From the Editors
[The recent upsurge in fighting in Libya has been the most intense since the overthrow of Mu‘ammar Qaddafi in 2011. In addition to pitting various militias against each other, General Khalifa Haftar has proclaimed his intention to seize the reins of power throughout the country. Jadaliyya asked Libya specialist Ali Ahmida to shed light on recent developments]:
Jadaliyya (J): Who is General Khalifa Haftar?
Ali Ahmida (AA): General Haftar has a controversial history. He is originally from the eastern city of Ijdabia. He graduated from the Royal Military Academy in Benghazi after Libya’s independence in 1951, and later joined the Unionist Free Officers Organization led by Qaddafi that toppled the Libyan monarchy in 1969. In 1986, he was appointed military commander of the Libyan army in Chad. Libya was supporting the government of Goukoni Oueddei, but after his rival Hissène Habré seized power in 1982, the Libyan Army was perceived as an enemy.
Gen. Haftar’s military career ended in disgrace in 1987 when the Chadian army, aided by the US and France, defeated the Libyans, killing 1,700 and capturing 300 including General Haftar himself. The regime in Tripoli blamed Haftar for the defeat, and while in captivity he defected and joined the CIA-backed National Front for the Salvation of Libya (NFSL). He was given political asylum in the US, where he lived for the next twenty years.
The NFSL subsequently experienced internal fragmentation, particularly after the end of the Cold War. General Haftar left the Front and made peace with the regime in Tripoli, but did not return to Libya. When the uprising against Qaddafi erupted on 17 February 2011, he joined the revolt. Haftar was eager to be its military commander, but was rebuffed by the revolutionary forces, who chose General Abd-al-Fattah Younes instead. This February, Haftar tried to lead a rebellion against the increasingly weak central government in Tripoli, but lacked support. This time is different.
J: Does Haftar enjoy significant support in Libya?
AA: This time around General Haftar is a serious player and his movement, Karama (“Dignity”) has gathered broader support both inside Libya and abroad. He expresses the frustrations of many Libyans. Public opinion has become disillusioned with the elected General National Congress, or parliament; with the government; with high levels of corruption; and with the violence and lawlessness by unrestrained militias competing for resources and positions. In other words, Haftar is riding a wave of public frustration inside Libya despite the fact that his motives and integrity are questionable, particularly given his past work for the CIA.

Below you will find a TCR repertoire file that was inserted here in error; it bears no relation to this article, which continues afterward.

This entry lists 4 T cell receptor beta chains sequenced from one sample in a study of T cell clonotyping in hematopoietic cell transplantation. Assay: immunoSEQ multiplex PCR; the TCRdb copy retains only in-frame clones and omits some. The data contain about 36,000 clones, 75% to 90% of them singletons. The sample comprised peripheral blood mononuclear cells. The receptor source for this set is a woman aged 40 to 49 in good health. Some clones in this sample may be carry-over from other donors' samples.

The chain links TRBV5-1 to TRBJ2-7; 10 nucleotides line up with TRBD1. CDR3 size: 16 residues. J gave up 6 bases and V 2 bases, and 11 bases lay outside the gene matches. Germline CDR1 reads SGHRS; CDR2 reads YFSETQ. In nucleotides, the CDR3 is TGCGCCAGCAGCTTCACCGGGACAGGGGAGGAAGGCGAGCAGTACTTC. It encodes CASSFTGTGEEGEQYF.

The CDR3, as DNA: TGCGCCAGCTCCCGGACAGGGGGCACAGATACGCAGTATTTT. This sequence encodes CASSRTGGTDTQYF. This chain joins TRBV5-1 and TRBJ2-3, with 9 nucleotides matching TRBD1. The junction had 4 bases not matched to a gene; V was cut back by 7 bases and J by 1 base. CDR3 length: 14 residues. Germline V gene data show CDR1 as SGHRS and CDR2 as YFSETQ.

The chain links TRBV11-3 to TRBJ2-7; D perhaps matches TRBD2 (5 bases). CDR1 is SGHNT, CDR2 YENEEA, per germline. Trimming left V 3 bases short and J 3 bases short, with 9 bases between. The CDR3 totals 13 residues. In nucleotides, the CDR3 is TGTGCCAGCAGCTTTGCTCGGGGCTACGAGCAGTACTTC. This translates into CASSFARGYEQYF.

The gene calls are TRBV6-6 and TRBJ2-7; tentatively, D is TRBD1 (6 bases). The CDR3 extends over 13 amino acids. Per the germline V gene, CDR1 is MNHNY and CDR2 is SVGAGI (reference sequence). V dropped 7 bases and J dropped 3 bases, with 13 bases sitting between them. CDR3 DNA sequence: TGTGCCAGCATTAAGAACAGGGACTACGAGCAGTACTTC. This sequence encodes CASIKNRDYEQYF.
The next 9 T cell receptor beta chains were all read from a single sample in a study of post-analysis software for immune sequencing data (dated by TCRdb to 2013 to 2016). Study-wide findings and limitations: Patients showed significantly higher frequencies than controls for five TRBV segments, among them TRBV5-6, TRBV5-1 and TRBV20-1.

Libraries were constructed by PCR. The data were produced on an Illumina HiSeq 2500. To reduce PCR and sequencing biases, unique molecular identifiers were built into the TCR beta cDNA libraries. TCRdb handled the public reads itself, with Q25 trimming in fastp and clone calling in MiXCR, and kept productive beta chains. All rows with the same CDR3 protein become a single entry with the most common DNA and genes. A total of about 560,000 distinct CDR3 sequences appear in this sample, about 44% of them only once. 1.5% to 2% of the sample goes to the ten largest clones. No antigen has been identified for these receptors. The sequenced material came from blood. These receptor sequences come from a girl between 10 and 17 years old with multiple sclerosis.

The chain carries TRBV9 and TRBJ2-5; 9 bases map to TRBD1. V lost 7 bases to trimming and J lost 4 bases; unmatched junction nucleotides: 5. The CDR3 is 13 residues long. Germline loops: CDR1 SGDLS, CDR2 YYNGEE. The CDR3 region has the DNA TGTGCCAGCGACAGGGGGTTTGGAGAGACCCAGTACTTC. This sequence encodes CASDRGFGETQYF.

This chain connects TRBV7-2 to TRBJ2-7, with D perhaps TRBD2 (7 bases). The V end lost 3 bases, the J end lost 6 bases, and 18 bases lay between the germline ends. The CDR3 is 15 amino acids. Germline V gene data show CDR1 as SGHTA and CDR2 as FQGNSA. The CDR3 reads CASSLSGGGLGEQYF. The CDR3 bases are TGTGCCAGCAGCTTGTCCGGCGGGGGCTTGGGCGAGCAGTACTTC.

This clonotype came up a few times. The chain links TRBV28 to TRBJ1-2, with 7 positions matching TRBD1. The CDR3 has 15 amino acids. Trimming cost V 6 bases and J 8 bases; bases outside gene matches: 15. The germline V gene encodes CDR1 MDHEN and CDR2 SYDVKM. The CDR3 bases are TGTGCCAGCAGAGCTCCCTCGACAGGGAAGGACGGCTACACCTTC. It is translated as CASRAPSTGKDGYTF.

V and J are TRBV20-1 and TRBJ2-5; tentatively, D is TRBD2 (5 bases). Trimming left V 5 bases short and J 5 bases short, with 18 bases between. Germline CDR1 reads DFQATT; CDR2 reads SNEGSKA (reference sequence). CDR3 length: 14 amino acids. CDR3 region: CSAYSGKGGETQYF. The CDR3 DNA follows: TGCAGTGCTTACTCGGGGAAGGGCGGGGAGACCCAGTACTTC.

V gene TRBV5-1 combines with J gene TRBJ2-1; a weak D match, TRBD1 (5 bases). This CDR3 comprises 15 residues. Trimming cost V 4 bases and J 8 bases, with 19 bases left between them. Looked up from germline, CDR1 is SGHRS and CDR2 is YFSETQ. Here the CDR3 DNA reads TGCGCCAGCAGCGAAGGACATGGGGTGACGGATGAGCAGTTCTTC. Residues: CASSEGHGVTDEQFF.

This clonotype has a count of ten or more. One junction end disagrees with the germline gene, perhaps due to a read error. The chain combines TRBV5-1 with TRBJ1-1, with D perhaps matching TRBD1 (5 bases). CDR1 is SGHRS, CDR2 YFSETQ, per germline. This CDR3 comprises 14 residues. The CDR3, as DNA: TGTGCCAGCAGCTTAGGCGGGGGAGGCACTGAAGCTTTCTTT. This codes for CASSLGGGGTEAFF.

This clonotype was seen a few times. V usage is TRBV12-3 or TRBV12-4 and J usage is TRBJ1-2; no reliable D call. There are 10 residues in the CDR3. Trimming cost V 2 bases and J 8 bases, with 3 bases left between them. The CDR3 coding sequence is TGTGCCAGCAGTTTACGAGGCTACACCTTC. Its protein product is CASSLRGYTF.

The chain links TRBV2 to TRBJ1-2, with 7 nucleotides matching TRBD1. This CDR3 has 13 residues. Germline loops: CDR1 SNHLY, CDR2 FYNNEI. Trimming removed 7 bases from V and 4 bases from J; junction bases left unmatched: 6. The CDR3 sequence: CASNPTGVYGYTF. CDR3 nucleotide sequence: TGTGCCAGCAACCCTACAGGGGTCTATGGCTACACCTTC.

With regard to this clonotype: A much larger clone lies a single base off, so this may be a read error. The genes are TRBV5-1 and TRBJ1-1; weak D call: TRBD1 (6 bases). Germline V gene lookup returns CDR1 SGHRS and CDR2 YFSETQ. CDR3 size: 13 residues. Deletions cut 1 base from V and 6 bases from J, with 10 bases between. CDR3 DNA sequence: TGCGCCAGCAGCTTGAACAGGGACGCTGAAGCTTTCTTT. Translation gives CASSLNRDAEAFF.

So far he has received support from the old army command and air force; the Zintan Brigade; the eastern region of Barqa; the National Democratic Coalition; former prime minsters Mahmoud Jibril and Ali Zaidan; Libya’s ambassador to the United Nations, Ibrahim al-Dabbashi; and most exiled Libyans. One has to keep in mind there are at least one million Libyans who left for Tunisia and Egypt after 2011, most of who are supporters of the old regime. They are sympathetic to Haftar because he was a member of Qaddafi’s military, al least until his defection, and still regards September 1969 as a revolution.
J: What about regional and international support for Haftar?
AA: Saudi Arabia and the United Arab Emirates are supporting Haftar’s movement, as are Egypt and Algeria. The Saudis and Emiratis consider Haftar the Libyan arm of their regional campaign against the Muslim Brotherhood, while Egypt and Algeria—both of which share long borders with Libya--have more pressing security concerns such as arms smuggling, terrorism and stemming the flow of jihadists. A number of groups, such as the Egyptian Muslim Brotherhood and al-Qaida in the Islamic Maghreb, have established a presence inside Libya.
On the other side of the equation Qatar, Turkey and the Egyptian Muslim Brotherhood are supporting various Libyan Islamists. These include a broad range of organizations and militias, such as the Libyan Muslim Brotherhood, the jihadist Wafaa’ bloc, and the old National Front for the Salvation of Libya. This broad coalition of Islamists has become more powerful despite the fact it lost the July 2012 elections to the “liberal” National Democratic Coalition.